I don’t get around to reading many books originally written in English (unless, like my January book of the month, they’re connected to my interest in other cultures), but one writer I’m hoping to make an exception for is Australian author Gerald Murnane. Border Districts was one of my top five books last year, and I’ve finally found time to try another of his novels – although it might be best to put that word between inverted commas given Murnane’s preference for introspective musings. Let’s head off to regional Victoria again, then, for a few hours in the company of Uncle Gerald and his stories of the past, and of what never was…
Barley Patch was released in 2009 and represented Murnane’s first published work of new fiction in around fifteen years. This dry spell provides the premise for the work, with the writer undertaking to explain why he decided to give up on writing fiction, and later why he started again. It would be a naïve reader, though, who expects brief, concise answers, and Murnane warns as such on several occasions:
I would be willing to admit that I have not yet answered the impending question, but only if my hypothetical questioner would admit that a question can hardly be worth asking if its answer can be delivered in fewer than ten thousand words.
p.82 (Giramondo Publishing, 2009)
That being the case, it’s best to just settle back and enjoy the journey, which while long, will be smooth and generally enjoyable.
To answer the questions he himself sets at the start of the ‘novel’, the writer begins with an extended background of his reading and writing life. We receive valuable insights into Murnane the reader and learn of his obsession with images, which fascinate him more than what he calls ‘personages’, and he describes how little he actually remembers of all the books he’s ever read in terms of actual text, or even plots. Instead, what comes to mind when remembering works of fiction are the images he’s held on to for decades, as well as the feelings evoked by the book.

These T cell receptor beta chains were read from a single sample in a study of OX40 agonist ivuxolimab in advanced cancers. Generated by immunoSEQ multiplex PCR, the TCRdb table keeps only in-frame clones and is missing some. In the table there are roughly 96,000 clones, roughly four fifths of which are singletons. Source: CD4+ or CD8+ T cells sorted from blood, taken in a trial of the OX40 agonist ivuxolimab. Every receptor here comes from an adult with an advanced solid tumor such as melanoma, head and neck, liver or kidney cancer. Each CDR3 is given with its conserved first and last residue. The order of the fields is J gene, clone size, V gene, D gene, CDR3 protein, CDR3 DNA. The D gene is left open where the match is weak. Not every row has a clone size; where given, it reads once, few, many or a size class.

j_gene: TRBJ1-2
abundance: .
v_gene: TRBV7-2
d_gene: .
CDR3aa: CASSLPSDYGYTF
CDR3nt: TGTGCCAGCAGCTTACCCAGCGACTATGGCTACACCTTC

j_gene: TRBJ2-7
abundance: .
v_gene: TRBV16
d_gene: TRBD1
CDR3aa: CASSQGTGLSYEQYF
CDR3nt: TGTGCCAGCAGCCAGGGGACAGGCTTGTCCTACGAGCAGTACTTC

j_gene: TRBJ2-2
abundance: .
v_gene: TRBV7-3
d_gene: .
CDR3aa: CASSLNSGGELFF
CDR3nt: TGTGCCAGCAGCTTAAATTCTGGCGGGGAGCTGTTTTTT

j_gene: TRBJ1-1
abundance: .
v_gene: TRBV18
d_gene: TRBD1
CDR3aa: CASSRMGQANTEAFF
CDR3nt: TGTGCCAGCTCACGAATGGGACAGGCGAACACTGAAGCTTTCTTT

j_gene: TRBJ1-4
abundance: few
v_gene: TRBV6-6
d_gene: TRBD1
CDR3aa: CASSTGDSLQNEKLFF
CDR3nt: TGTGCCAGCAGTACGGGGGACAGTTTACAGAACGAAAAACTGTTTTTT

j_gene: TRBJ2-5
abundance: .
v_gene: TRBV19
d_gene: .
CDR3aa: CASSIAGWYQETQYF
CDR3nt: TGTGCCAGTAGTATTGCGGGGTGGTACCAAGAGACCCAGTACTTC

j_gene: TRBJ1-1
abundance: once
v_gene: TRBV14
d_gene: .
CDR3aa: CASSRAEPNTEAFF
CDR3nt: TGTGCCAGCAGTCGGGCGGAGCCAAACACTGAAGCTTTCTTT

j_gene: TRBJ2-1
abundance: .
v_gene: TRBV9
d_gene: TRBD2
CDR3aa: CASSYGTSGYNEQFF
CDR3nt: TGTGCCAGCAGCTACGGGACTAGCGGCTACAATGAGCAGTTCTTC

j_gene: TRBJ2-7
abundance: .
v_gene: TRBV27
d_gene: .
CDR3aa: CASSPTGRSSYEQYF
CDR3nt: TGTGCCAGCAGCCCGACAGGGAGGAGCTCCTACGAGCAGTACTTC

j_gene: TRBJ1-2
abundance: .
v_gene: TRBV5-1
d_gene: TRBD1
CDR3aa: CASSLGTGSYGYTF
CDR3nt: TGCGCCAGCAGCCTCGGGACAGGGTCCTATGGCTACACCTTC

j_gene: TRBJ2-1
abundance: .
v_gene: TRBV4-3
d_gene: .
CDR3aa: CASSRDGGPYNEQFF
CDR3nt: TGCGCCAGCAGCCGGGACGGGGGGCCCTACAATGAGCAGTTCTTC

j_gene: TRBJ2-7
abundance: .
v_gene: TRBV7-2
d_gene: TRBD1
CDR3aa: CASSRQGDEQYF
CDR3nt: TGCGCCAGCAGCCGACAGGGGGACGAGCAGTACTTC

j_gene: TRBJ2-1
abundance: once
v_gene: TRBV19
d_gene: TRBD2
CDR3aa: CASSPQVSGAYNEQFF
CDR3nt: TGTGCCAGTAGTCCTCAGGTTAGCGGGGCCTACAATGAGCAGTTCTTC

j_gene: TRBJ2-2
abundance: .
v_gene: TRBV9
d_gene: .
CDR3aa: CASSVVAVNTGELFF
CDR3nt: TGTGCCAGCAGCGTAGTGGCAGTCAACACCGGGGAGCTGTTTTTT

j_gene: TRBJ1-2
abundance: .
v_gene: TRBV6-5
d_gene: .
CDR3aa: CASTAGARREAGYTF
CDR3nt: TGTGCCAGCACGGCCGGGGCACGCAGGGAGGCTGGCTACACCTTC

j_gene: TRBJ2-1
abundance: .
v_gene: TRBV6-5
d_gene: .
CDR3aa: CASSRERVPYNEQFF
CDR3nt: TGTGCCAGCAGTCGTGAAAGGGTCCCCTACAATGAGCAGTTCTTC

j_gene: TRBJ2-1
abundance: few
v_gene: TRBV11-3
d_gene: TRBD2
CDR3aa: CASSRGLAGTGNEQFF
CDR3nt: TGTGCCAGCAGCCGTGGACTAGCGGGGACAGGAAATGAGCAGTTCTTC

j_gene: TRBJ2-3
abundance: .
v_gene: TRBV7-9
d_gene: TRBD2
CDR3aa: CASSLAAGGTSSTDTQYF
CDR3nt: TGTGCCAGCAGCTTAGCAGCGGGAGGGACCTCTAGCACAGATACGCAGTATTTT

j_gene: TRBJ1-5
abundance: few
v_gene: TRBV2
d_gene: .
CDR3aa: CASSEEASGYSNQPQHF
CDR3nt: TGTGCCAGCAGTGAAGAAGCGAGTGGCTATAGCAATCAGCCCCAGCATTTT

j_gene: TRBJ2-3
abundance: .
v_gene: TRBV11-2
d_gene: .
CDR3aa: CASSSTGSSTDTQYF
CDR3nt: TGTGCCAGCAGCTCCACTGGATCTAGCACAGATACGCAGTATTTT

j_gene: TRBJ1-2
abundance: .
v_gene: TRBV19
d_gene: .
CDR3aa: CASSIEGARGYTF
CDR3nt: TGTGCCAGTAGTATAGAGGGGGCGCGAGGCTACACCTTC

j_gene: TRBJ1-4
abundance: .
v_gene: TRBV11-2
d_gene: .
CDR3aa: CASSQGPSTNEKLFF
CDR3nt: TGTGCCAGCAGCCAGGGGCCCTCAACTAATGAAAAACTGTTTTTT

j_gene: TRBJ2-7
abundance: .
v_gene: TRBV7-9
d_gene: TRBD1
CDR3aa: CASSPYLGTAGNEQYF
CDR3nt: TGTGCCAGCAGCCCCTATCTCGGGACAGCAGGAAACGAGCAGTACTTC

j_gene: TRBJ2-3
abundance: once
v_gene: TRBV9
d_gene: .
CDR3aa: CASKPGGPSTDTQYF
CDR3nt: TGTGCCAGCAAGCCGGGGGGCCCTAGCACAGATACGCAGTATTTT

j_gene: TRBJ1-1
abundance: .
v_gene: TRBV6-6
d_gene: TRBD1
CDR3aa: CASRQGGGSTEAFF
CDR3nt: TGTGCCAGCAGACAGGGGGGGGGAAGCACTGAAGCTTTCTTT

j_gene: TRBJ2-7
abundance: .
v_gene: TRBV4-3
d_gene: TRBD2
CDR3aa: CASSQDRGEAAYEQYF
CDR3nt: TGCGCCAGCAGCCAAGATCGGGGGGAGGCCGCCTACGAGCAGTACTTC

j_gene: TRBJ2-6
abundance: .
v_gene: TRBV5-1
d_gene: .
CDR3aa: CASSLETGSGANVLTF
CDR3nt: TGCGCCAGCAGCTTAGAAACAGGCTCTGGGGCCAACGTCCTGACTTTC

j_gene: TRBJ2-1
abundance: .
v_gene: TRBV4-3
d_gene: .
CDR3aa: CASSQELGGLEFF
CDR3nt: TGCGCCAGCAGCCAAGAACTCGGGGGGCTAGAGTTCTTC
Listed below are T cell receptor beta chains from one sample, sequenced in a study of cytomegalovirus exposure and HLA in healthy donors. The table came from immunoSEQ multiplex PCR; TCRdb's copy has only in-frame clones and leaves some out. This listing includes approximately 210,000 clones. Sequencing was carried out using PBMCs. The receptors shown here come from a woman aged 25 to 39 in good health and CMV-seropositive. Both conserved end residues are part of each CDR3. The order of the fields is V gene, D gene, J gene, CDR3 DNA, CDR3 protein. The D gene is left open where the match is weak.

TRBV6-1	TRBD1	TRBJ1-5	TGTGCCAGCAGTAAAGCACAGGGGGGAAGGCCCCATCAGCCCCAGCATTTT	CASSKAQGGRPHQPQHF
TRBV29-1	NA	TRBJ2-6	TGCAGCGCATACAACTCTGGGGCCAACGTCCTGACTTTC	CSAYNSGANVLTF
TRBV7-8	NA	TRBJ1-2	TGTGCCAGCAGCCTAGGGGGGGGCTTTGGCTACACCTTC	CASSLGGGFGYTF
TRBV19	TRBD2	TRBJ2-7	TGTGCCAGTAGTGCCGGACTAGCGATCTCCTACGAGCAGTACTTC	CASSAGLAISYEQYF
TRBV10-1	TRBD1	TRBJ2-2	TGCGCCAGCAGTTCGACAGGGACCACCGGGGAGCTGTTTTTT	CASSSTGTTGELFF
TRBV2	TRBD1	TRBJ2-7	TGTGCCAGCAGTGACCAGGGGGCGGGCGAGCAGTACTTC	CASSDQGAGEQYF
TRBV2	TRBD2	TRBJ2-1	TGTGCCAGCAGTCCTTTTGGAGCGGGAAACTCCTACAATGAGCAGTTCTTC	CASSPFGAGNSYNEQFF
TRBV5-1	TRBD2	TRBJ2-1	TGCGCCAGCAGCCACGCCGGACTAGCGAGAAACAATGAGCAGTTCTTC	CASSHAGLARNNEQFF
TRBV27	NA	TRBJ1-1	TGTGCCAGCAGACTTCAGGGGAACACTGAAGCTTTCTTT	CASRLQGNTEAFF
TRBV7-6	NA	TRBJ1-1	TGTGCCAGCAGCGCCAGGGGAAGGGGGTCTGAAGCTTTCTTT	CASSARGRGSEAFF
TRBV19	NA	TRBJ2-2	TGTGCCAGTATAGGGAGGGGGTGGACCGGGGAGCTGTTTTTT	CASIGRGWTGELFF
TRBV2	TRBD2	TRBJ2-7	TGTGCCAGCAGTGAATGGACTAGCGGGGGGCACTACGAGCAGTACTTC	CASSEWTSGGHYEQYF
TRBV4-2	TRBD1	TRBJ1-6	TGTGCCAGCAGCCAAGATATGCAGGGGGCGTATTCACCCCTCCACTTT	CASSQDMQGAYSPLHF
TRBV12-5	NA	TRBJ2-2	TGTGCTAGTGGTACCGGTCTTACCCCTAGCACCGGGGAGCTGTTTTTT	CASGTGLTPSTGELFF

For Murnane, though, it’s not enough to passively read a work of fiction, as he expresses a need to explore the setting of the book on his own terms. This desire to almost become a part of the book is expressed on several occasions here, and he delights in mentally wandering around in the gaps between the narrative, making friends with his favourite characters and exploring the background he imagines in the distance. He has such vivid images of the buildings and landscape contained in the books he read in his youth that he’s not afraid to disagree with the writer if the description doesn’t match up to what he sees in his mind.
Ironically, given this penchant for imagery, one of the themes of Barley Patch is the writer’s modest claims to not have much of an imagination. His own work appears to be a simple matter of recording his memories and reflecting on what was and what might have been. Of course, even here, it’s not quite that simple:
Long before I stopped writing, I had come to understand that I had never created any character or imagined any plot. My preferred way of summing up my deficiencies was to say simply that I had no imagination.
I was seldom embarrassed to have to admit this. The word imagination seemed to me connected with antiquated systems of psychology: with drawings of the human brain in which each swelling was named for the faculty residing there. Even when I looked into some or another novel by a contemporary author much praised for his or her imagination, I was far from being envious; a powerful imagination, it seemed was no preventative against faulty writing. (p.5)
Ouch. That, as my daughter would say, is one solid burn…